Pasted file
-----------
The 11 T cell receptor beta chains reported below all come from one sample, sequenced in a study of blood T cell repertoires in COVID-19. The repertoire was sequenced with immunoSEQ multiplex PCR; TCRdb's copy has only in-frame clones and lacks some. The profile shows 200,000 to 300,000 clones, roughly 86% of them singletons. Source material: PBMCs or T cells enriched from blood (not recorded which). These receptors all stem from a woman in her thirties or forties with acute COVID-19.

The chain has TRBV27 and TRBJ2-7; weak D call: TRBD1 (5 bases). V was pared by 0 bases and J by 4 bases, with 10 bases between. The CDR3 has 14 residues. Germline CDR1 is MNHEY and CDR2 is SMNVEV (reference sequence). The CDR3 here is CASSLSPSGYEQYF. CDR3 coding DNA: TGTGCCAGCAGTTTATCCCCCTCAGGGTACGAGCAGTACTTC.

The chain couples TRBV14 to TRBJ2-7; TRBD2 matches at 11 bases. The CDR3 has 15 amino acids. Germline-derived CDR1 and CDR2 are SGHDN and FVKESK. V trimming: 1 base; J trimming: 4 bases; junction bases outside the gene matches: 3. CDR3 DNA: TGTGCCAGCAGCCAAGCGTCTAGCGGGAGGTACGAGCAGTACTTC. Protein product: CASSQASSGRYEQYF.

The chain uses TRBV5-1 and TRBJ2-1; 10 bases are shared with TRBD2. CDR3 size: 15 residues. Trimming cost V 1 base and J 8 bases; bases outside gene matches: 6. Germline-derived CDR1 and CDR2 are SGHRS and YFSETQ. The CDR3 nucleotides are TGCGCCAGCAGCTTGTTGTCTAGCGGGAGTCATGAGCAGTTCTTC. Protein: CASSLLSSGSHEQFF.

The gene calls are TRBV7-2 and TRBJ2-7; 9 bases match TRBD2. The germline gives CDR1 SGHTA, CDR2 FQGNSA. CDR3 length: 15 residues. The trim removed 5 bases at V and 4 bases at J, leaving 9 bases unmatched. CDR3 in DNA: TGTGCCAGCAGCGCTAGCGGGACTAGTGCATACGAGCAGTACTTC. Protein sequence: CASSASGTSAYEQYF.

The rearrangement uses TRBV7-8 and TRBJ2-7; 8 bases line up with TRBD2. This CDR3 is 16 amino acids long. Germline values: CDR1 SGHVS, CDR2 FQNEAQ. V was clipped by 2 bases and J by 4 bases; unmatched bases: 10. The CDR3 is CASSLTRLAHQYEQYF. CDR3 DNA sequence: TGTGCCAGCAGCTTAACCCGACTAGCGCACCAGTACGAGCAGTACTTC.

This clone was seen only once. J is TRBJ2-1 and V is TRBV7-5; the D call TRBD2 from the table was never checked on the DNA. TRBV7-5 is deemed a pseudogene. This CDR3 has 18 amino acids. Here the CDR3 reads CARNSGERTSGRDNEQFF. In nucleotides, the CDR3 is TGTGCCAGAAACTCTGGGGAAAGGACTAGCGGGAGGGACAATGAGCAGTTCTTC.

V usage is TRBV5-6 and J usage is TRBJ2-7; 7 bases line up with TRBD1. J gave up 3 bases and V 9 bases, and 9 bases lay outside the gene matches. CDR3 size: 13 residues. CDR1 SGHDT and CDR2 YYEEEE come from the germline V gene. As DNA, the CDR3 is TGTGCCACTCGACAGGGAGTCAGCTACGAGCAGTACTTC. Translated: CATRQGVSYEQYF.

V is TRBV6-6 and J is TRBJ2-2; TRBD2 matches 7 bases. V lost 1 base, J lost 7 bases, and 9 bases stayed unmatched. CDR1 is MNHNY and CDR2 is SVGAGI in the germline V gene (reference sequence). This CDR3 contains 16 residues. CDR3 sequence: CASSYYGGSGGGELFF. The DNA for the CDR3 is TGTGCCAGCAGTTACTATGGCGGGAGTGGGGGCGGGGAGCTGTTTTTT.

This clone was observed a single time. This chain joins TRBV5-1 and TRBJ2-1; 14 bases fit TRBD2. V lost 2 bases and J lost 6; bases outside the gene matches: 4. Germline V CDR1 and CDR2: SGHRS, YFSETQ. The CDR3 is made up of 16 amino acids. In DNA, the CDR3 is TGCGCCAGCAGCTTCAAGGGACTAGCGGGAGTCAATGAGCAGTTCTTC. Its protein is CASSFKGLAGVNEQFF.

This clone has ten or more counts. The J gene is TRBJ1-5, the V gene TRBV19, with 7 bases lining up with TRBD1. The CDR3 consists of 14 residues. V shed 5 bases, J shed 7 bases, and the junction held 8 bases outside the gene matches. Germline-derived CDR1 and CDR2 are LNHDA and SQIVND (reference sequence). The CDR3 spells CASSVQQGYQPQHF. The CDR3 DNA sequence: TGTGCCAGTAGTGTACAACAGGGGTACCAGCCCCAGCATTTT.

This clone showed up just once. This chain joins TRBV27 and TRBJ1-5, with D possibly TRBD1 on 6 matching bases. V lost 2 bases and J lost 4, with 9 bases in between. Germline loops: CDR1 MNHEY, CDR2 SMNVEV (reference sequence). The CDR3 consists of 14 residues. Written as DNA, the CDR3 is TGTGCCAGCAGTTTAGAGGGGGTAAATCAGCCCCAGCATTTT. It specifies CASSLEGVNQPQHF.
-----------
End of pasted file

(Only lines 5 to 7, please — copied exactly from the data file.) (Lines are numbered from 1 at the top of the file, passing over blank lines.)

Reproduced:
The gene calls are TRBV7-2 and TRBJ2-7; 9 bases match TRBD2. The germline gives CDR1 SGHTA, CDR2 FQGNSA. CDR3 length: 15 residues. The trim removed 5 bases at V and 4 bases at J, leaving 9 bases unmatched. CDR3 in DNA: TGTGCCAGCAGCGCTAGCGGGACTAGTGCATACGAGCAGTACTTC. Protein sequence: CASSASGTSAYEQYF.

The rearrangement uses TRBV7-8 and TRBJ2-7; 8 bases line up with TRBD2. This CDR3 is 16 amino acids long. Germline values: CDR1 SGHVS, CDR2 FQNEAQ. V was clipped by 2 bases and J by 4 bases; unmatched bases: 10. The CDR3 is CASSLTRLAHQYEQYF. CDR3 DNA sequence: TGTGCCAGCAGCTTAACCCGACTAGCGCACCAGTACGAGCAGTACTTC.

This clone was seen only once. J is TRBJ2-1 and V is TRBV7-5; the D call TRBD2 from the table was never checked on the DNA. TRBV7-5 is deemed a pseudogene. This CDR3 has 18 amino acids. Here the CDR3 reads CARNSGERTSGRDNEQFF. In nucleotides, the CDR3 is TGTGCCAGAAACTCTGGGGAAAGGACTAGCGGGAGGGACAATGAGCAGTTCTTC.